Resurrecting History: Warsaw
Resurrecting History: Warsaw
Warsaw is a city of great beauty and charm. But it is a city that has come back from the grave. Warsaw’s resurrection is a story of great heroism and extraordinary willpower. It is a story that means a lot to me because, as a child, I lived in the city with my family in the 1950s. What I saw then, and what I felt, has lived with me. In many ways, it has defined my life.
During the Second World War, Warsaw was virtually wiped off the map. It was damaged during the Nazi invasion of 1939, but far worse was to come five years later when nearly 90 per cent of the city was razed to the ground following the courageous yet ill-starred Uprising. Chillingly, the Nazis had planned, even before the war, to destroy Warsaw as the symbol of Polish pride and identity. The destruction was a cultural and human crime. No fewer than 200,000 Poles died in the August 1944 uprising. Many more had been murdered by the Nazis during the uprising in the Jewish Ghetto the year before.
The question facing Poles in early 1945, as they came under the political control of the Soviet Union, was whether to rebuild their lost capital and, if so, how. The Polish people decided that the loss of their great city was intolerable. A great and palpable wrong had to be put right.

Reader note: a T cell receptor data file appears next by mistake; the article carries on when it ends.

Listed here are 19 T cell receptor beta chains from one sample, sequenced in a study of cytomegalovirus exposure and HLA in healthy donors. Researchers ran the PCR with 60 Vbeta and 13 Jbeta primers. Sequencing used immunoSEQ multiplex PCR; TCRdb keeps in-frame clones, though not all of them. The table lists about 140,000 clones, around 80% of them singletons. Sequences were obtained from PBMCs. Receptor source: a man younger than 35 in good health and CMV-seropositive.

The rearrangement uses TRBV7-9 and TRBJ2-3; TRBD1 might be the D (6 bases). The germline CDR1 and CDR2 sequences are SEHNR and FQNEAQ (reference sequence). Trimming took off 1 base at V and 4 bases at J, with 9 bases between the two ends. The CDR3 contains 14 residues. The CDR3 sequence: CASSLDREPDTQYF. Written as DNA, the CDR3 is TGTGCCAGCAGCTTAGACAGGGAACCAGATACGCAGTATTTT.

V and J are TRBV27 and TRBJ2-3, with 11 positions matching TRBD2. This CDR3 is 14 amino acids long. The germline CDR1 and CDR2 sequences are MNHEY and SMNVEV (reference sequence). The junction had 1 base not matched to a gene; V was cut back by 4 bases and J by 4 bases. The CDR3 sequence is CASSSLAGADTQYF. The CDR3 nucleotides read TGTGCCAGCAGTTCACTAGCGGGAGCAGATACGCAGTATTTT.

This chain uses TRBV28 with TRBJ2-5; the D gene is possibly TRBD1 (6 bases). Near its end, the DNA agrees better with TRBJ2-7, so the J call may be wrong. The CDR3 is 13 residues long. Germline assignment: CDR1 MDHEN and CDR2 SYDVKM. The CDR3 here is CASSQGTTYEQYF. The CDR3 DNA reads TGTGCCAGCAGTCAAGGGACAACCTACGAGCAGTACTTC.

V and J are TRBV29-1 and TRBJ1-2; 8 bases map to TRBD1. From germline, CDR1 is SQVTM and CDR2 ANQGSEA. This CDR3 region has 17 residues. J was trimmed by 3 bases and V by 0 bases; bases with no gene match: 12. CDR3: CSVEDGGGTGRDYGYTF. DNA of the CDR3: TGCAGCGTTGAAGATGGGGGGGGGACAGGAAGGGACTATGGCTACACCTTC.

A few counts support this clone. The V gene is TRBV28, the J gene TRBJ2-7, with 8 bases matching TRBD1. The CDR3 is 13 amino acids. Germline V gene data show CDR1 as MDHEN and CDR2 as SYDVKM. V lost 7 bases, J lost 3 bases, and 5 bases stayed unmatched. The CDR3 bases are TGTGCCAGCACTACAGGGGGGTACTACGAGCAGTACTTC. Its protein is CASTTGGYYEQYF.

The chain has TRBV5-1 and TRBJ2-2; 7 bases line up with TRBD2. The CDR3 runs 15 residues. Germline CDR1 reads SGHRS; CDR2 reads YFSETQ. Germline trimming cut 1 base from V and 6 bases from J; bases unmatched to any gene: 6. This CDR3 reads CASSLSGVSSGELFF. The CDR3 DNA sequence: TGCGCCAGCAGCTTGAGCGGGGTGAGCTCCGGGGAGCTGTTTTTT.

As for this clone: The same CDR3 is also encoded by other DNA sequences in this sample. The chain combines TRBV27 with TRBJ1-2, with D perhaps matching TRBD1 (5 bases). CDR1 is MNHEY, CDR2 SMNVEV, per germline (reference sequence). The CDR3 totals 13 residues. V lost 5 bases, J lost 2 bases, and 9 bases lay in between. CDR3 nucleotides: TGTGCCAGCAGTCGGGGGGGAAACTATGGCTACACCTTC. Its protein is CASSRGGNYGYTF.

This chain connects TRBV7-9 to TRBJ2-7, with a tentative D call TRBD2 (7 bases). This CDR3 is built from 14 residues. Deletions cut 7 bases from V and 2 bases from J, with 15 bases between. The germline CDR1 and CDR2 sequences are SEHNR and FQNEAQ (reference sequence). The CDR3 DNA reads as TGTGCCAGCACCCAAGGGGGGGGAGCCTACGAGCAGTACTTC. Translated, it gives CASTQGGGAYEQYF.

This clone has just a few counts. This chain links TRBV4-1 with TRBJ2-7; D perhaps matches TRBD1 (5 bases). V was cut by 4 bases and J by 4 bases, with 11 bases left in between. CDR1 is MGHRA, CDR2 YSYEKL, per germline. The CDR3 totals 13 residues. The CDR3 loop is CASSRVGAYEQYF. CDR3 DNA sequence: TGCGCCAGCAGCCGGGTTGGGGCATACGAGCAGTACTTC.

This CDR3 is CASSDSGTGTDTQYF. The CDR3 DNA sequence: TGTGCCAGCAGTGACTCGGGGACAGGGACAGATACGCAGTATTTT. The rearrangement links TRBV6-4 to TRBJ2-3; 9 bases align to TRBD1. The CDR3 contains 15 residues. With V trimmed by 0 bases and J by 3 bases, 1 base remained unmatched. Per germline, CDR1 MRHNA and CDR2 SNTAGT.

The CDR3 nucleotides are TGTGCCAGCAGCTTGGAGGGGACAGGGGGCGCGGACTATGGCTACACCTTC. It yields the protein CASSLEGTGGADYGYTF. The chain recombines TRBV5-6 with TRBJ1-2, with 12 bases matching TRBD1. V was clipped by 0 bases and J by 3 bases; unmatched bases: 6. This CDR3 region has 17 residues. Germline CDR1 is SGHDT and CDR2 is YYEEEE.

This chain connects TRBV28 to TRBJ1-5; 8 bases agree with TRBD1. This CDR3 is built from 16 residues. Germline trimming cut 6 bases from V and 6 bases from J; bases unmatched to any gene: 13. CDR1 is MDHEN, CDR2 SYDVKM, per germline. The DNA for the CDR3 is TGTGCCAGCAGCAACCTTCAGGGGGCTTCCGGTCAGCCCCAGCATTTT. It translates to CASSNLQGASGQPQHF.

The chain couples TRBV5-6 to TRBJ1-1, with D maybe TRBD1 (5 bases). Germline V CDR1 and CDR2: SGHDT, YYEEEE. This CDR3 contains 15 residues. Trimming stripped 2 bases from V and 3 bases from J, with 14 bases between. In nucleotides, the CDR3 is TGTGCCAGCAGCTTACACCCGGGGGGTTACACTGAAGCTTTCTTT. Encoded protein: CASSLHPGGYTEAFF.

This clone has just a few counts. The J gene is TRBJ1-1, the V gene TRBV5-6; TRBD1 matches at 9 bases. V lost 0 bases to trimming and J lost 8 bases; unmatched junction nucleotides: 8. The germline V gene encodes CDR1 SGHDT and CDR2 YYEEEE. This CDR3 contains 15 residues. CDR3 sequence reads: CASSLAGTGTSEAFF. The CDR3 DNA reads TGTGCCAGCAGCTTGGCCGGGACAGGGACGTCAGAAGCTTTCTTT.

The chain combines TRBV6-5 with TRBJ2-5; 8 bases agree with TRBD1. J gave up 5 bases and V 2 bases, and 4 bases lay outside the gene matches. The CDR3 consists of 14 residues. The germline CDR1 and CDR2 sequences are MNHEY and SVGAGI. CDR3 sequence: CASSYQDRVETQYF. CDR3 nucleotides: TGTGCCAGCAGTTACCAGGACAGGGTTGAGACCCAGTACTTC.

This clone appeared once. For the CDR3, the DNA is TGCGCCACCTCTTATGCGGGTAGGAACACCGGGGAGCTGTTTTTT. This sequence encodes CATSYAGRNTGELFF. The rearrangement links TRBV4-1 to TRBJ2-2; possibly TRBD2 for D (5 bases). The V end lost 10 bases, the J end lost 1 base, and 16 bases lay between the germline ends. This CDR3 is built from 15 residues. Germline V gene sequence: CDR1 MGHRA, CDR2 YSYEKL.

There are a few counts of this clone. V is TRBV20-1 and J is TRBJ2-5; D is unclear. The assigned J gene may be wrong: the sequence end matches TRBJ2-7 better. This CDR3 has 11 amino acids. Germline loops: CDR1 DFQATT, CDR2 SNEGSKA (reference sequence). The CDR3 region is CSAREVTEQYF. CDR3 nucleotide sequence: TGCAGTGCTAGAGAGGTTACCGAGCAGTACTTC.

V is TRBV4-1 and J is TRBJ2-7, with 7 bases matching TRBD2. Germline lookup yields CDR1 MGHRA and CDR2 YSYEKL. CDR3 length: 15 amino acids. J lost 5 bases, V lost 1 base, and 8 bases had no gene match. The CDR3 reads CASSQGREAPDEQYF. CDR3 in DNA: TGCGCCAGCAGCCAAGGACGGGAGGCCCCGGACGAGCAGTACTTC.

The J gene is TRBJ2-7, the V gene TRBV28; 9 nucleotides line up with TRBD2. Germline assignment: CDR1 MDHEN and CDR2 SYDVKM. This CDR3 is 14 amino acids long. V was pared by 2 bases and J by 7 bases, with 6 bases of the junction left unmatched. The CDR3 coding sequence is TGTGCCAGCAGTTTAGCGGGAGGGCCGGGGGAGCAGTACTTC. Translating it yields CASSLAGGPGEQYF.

At a grass-roots level, soon after the end of the war, the rebuilding started. The great cultural jewels of Warsaw – notably the Market Square, the Barbican, churches, and the grand houses along Nowy Swiat - were rebuilt in a remarkably accurate, authentic but also creative manner.
I arrived in Warsaw just as this first major phase of construction was complete and people were moving into the re-born Old City. It became my home for several years and, although young, I remember being impressed and delighted. I observed the architecture and drew it. I have my drawings still.
Because the rebuilding was undertaken with belief, love and commitment, the reconstructed buildings have great power and presence. They are not mere pastiches, fake parodies of a past world. They possess their own identities and authentic spirit. The Poles’ refusal to accept the fate the Nazis attempted to impose upon them offers a most inspiring example. The dead can come back from the grave, great wrongs can be put right, lost buildings can be convincingly recreated – if the motivation is pure, if it possesses a moral purpose.
What I found on my return after 57 years delighted me. The Old Town, almost new when I first experienced it has weathered well and now, with its patinated colour-wash and mellow details, feels extraordinarily authentic.
And the life of the city is beguiling. It is vibrant, rich and cultured. Despite the horror of the Second World War, Warsaw feels, and looks, once again what it was for so long – a great and mesmerising capital city.